Call Me an Idiot
I’ll beat a few of you to the punchline by admitting that I look like an idiot.
Back in January, when everyone was voicing outrage over the iBooks Author EULA, I wrote a blog post that told people they were basically worrying about nothing. In response to concerns about the approval process, I said:
I see Apple’s approval process as a GOOD thing. Right now, there’s nothing stopping anyone from publishing any crap they want as an ebook and distributing through services like Amazon Kindle. This is a far cry from publishing as we’ve known it, where only authors and works approved and edited by an experienced, professional publishing company team would be published. Apple’s review process helps weed out the crap and make its library of content more valuable to iBookstore shoppers. While some folks might be fearful that Apple will not approve their work, I’m not — and you shouldn’t be either. People who can turn out quality work should have nothing to worry about as far as the approval process goes.
Now there is some concern over Apple using this power to censor content. For example, perhaps they refuse to publish a book that says negative things about Apple or its founders. (Remember how they pulled all of a certain publisher’s books out of the Apple Store after they published an unflattering biography of Steve Jobs some years back?) I’m not terribly worried about that, but I do admit that it is a possibility. Obviously, if there are documented examples of Apple not approving something that should be approved, I’d be willing to revisit this point. For now, however, I don’t think it’s an issue.
Yes, I’m an idiot.
I didn’t realize that Apple’s approval process had the potential to be slow and unfair.
I naively assumed that Apple was concerned with quality — after all, isn’t that what’s holding up my book: a quality review? And quality didn’t worry me because I know I can create quality work.
But what if it’s some other criteria that Apple’s reviewers are concerned with? Something other than links to Amazon.com? File size, file format. Or, worse yet, something I can’t fix? And how will I know? When will I know?
Every day that book isn’t in the iBookstore is a day that I — and my partner, Apple — don’t sell any copies.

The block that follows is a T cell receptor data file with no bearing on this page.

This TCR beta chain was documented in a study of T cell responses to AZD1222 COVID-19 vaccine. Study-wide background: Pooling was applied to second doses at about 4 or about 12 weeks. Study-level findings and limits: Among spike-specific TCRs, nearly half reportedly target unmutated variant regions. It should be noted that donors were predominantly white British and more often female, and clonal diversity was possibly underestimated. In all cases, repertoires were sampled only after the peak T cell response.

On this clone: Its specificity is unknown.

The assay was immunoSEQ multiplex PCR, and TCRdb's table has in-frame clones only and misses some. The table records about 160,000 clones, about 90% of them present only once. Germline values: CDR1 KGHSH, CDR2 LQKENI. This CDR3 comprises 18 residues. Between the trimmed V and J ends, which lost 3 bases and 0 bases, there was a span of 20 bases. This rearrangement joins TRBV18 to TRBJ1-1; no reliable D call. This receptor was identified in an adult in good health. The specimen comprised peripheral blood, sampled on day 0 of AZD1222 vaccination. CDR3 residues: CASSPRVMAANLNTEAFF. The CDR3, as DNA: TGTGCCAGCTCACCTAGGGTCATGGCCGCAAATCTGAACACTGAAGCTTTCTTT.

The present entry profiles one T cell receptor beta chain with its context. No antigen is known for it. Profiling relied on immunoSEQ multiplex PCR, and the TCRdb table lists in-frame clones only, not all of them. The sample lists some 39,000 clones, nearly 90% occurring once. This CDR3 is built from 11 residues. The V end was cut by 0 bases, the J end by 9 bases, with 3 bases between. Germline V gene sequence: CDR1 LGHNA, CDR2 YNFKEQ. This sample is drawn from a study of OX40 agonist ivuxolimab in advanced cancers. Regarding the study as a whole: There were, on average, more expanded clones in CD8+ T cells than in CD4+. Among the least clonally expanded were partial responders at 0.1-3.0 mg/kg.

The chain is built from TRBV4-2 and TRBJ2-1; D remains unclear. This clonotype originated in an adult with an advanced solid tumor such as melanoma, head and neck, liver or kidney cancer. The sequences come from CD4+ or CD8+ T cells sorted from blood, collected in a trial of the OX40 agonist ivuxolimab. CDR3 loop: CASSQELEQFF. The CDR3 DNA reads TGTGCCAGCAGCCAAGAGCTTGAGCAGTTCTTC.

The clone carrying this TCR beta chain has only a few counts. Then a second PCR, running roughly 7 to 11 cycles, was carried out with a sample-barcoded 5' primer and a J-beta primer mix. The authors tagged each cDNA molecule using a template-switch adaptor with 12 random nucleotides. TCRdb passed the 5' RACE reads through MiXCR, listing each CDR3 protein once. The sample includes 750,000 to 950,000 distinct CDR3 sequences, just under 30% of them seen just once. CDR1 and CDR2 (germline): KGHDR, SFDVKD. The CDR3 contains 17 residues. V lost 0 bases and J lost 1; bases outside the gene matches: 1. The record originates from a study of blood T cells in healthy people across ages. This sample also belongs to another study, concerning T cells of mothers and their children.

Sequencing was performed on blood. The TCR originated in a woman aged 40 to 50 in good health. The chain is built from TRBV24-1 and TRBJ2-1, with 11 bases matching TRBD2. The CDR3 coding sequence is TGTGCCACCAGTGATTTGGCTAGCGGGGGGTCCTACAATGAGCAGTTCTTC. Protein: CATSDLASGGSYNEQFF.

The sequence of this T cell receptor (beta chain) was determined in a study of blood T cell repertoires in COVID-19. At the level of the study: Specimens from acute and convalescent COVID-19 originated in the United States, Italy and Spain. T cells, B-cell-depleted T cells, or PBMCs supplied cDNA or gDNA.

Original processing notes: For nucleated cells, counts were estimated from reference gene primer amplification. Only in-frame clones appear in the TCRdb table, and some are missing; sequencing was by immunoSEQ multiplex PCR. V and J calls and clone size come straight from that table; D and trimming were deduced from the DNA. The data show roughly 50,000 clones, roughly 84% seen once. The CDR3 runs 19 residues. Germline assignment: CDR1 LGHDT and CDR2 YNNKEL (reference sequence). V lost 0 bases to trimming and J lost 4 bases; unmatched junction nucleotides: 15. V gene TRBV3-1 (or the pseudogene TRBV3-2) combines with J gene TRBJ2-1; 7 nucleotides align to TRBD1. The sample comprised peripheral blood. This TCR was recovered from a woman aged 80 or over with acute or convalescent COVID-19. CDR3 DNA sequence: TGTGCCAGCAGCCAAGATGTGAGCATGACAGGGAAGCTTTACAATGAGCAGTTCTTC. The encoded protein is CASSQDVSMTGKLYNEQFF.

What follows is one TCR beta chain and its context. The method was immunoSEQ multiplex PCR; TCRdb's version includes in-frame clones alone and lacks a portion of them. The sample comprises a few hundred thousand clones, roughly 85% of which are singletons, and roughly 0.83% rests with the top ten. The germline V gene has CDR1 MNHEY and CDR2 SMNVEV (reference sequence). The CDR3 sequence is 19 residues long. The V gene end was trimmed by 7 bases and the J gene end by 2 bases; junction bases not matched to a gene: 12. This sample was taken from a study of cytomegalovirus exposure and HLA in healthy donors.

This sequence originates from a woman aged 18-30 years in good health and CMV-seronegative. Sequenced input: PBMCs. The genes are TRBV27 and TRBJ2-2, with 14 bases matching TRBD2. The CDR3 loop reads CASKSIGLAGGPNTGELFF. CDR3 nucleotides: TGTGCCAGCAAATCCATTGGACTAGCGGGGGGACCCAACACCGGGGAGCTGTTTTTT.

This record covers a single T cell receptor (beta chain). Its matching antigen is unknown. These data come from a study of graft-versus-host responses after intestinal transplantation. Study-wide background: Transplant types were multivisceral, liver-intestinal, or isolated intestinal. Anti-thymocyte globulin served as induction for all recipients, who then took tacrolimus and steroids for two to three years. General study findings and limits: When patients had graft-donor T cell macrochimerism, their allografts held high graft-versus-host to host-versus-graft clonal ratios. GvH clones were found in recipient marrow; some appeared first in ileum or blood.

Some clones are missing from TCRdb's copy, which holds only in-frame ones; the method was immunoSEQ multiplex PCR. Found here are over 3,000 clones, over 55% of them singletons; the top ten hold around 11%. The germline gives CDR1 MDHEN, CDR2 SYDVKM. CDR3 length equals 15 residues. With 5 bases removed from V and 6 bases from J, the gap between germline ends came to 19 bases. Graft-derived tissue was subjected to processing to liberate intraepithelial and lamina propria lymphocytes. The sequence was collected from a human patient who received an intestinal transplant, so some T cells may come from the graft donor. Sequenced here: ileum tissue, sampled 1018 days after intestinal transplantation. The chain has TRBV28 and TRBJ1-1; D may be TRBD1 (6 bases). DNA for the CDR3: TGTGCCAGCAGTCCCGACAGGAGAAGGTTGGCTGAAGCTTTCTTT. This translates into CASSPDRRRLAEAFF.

What to Do?
What’s the right answer? The right approach?
Well, I can tell you one thing for sure: I’m not going to waste another second of my time assembling yet another title in iBooks Author and submitting it to the void via iTunes Connect.
Instead, I’ll wait — as if I have any other option — and see approach. And I’ll use this experience to guide me for future submissions created with iBooks Author.
Got any iBook Author/iBookstore stories you want to share? Comment on this post.
March 19. 2012 Update: It has now been more than two weeks since I submitted my first iBooks Author-created book for approval to the iBookstore. I am still waiting for approval. This is not a good sign, folks. If you’ve already gone through the approval process, please take a moment to tell us how long it took. And if you’re waiting, please let us know how long you’ve been waiting. I’ll update this when (or if?) my book is approved.
March 28, 2012 Update: I finally heard from Apple about the first book I submitted. It had a number of trademark-related issues that needed to be resolved. I wrote about them here.
May 1, 2012 Update: While I was traveling, my iBooks Author book was finally approved. I believe the final count of days until approval was about 55. I removed the count up timer. My Making Movies book has still not been approved. I feel completely idiotic that I actually believed my books would be reviewed within a week.
May 23, 2012 Update: My Making Movies book was finally approved. I believe the final count of days until approved was 75. The last 3 weeks was spent nagging Apple to explain why it was holding back the book for metadata issues without putting a “ticket” on it.